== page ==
By Morris Phillips
SACRAMENTO–Alvin Gentry’s not settling for this.
The Kings’ hard earned double-digit, first half lead over the Lakers evaporated into a 25-point loss and the team’s interim coach was embarrassed.
Gentry’s been around: he was an assistant for the world champion Warriors, he’s led successful, playoff teams in New Orleans and Phoenix, and what he saw Tuesday hurt his eyes.
“They don’t deserve what they got tonight,” Gentry conceded. “As the coach of this team I want to apologize to every Kings’ fan out there.”
Worse than an embarrassed coach, the Kings had their two most recent outings as examples not to follow (loss at Memphis) or keep that blueprint (3OT win at the Lakers) and they couldn’t choose, mixing in each for one half of Tuesday’s roller-coaster.
In the first half, the Kings fought through screens defensively, controlled the glass, then backed it with 56 percent shooting and all the smart ball possession decisions they could muster. The result: a 59-50 lead at the half in which they led by as much as 13. Conversely, the Lakers looked slow, disinterested and leaderless without LeBron James, who was placed on COVID protocols earlier in the day.
But it turned out, the visitors, led by Russell Westbrook, Anthony Davis and wild card Malik Monk were surreptitiously waiting for the Kings to fall flat, and they did just that in a third quarter that was so lopsided it could decide 90 percent of all NBA games.
That was the prelude to a 67-33 wipe out, a second half that enlivened every Lakers fan who walked into Golden 1 Center and left the Kings and their crowd spent.
“A team goes on a run, you punch back and if there is no punch back, you’ll get run out the gym like we did,” Richaun Holmes said.
Holmes was actually the only Sacramento player to lift his fists in the third. The undersized center who returned after missing the three, previous games made all three of his field goal attempts while his teammates were 1 for 15. The Lakers shot 58 percent and with the Kings flailing, they needed just seven minutes to pull even at 72. But their run was just beginning: with the Kings in the midst of a stretch where they missed 17 of 18 shots, the Lakers ended the third on a 15-2 run to lead 87-74.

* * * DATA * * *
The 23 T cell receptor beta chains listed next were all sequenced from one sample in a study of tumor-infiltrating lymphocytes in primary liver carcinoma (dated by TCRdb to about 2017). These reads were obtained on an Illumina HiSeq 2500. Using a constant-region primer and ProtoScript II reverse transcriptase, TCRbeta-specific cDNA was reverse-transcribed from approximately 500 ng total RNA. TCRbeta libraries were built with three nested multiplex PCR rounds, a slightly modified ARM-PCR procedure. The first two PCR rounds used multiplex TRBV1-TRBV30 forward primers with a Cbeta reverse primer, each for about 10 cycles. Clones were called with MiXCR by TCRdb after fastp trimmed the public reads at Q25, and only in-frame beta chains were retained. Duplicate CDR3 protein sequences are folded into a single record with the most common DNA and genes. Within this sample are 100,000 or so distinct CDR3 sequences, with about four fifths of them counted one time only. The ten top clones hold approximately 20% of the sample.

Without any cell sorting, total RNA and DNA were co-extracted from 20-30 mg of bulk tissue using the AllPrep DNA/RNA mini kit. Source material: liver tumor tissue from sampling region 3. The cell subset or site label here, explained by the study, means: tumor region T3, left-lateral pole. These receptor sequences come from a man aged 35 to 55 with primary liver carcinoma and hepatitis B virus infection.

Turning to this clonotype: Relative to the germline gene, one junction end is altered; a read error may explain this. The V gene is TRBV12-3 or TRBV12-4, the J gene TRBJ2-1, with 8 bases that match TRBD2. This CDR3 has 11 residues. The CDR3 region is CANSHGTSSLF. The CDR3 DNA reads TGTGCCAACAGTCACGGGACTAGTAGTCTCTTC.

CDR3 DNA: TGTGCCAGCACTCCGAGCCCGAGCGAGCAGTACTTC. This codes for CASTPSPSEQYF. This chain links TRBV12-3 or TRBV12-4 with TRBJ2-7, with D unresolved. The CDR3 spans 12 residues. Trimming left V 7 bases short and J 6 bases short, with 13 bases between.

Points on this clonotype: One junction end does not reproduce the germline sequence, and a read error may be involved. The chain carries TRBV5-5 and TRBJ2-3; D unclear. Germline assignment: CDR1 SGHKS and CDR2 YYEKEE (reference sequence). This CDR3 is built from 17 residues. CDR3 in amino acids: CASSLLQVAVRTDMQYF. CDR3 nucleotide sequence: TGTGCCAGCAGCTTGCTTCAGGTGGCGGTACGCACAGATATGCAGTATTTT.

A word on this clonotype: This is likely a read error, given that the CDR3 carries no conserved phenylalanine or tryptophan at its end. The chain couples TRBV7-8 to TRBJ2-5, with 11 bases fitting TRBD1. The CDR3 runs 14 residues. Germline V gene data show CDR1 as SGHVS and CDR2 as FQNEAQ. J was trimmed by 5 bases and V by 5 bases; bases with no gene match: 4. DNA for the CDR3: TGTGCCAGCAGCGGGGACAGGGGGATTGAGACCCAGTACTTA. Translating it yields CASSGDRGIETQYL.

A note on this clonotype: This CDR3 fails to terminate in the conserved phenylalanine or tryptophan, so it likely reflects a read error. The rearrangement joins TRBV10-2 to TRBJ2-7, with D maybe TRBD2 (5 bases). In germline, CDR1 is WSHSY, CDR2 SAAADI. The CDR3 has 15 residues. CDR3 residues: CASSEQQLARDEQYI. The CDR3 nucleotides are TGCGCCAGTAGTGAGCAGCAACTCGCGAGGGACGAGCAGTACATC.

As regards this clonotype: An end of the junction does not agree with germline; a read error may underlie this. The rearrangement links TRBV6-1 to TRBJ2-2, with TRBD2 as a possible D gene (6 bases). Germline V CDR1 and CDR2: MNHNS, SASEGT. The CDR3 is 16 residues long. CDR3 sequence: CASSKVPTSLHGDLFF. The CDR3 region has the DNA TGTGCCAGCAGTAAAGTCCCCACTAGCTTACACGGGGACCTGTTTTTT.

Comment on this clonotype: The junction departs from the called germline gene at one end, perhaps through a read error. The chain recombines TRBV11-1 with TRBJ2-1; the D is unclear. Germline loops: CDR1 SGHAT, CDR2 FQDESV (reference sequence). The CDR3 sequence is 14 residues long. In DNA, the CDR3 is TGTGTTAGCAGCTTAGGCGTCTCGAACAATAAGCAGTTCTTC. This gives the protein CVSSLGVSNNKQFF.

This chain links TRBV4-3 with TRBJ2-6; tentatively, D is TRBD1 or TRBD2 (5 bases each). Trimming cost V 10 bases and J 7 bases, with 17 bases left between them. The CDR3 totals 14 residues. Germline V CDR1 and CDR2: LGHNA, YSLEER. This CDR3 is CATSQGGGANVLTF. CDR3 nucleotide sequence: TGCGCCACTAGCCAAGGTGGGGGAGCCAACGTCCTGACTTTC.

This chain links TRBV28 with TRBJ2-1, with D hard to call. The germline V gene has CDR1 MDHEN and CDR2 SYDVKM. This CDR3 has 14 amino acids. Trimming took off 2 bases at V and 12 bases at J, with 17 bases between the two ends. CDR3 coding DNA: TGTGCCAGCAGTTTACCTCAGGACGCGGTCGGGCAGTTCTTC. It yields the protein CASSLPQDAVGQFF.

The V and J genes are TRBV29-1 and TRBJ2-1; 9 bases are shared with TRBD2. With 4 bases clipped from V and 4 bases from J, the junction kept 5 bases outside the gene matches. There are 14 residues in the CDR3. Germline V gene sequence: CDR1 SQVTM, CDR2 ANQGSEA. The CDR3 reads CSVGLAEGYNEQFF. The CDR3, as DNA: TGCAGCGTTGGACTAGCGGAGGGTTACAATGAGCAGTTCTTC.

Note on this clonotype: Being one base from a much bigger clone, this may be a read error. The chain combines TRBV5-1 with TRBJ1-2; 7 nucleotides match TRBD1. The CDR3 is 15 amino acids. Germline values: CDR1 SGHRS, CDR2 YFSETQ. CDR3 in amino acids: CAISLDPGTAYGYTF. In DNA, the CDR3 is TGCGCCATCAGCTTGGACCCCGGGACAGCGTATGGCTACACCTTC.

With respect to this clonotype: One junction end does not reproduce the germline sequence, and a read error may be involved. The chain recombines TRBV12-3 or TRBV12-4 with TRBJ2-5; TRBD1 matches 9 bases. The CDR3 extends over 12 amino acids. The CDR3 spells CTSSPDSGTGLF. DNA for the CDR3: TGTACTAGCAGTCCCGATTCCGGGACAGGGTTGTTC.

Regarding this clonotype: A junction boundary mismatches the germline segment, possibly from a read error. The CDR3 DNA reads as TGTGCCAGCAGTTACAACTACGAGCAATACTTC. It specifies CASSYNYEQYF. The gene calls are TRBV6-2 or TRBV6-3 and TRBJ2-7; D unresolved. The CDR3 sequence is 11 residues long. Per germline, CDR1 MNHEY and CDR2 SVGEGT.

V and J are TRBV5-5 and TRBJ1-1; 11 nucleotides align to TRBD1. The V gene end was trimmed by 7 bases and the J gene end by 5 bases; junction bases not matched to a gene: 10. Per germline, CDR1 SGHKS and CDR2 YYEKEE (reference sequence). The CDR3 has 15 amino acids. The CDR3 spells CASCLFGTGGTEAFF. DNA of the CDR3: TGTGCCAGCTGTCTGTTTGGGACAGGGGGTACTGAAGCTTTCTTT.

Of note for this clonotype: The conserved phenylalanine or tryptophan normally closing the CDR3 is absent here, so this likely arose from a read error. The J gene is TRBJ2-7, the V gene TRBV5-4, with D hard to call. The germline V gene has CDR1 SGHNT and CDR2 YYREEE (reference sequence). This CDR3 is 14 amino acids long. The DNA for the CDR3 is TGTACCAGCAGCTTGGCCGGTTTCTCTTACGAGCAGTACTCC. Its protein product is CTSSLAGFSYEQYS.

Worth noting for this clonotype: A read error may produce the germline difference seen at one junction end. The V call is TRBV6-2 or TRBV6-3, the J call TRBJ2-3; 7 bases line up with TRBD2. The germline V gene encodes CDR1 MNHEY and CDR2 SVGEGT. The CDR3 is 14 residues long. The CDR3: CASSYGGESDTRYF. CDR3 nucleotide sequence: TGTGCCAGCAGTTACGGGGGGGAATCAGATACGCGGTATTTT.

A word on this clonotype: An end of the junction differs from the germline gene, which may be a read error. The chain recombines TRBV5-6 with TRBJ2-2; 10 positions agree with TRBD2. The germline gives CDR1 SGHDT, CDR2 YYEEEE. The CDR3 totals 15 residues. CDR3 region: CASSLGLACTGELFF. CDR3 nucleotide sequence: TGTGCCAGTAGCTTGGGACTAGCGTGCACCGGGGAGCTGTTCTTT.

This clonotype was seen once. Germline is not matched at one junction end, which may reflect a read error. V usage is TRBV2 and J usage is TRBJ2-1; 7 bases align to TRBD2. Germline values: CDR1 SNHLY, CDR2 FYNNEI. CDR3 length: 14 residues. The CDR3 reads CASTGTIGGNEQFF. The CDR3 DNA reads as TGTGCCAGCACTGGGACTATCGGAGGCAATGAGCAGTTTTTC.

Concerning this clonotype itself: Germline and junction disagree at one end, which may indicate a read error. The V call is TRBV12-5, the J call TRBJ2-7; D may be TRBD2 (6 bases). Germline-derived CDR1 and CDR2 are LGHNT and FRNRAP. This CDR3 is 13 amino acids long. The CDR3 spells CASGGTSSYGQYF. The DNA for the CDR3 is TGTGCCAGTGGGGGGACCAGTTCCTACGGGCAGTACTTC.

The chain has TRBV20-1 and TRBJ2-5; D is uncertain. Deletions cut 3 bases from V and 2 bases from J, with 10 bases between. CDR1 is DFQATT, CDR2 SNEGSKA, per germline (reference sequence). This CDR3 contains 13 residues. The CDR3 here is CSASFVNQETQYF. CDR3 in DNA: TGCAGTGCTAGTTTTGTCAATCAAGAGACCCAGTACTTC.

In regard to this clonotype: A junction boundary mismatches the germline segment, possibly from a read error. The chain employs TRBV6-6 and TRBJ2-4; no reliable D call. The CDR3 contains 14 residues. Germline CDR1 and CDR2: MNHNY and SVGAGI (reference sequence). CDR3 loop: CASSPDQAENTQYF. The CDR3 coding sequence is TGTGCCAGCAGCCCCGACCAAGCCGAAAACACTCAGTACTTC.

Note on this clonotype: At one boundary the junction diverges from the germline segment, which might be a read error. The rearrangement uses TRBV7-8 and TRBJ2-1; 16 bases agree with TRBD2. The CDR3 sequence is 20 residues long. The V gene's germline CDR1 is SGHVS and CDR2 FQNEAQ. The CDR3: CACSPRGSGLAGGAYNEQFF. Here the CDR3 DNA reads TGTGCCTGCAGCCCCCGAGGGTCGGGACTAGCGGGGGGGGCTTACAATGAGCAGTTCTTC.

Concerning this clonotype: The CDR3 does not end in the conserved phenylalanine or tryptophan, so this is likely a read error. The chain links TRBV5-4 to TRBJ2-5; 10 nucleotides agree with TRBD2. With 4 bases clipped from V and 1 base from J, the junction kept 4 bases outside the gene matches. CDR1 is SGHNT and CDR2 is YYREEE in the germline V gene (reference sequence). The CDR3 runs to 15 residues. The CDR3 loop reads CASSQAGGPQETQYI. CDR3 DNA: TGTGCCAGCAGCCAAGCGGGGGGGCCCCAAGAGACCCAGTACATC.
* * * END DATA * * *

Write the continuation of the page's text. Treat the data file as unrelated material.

“We weren’t giving the necessary effort to transition defense and with our pick-and-roll coverages,” Lakers coach Frank Vogel said. “Sometimes you have to let them hear about it.”
Davis had 10 of his team-best 25 in the third, and Russell Westbrook 11 of his 23. Monk came up with the 41-foot, buzzer beater to end the first half, then got nine more in the third, finishing with 22 points.
Holmes led all scorers with 27, missing just one of his attempts from the floor. Chimezie Metu was just as integral with 14 points and 10 rebounds in the absence of the injured, front court trio of Harrison Barnes, Marvin Bagley and Moe Harkless. But all four Sacramento guards had nights to forget.
De’Aaron Fox had 17 points, but his five assists and seven turnovers were telling. Buddy Hield missed six of his seven shots and finished with five points. Rookie Davion Mitchell was a demon defensively in the first 24 minutes, but he missed 11 of his 14 shots and turned it over three times. Tyrese Haliburton missed eight of his 10 shots and finished with six points.
Rookie Louis King, a significant name from the Kings’ summer league push, got his most significant NBA minutes to date by doing a bang up defensive job on Carmelo Anthony. But King too was fallible; he shot 1 for 6 and committed four fouls in 14 minutes on the floor.
The Kings get little time to regroup, they’ll travel to Los Angeles on Wednesday to face the Clippers.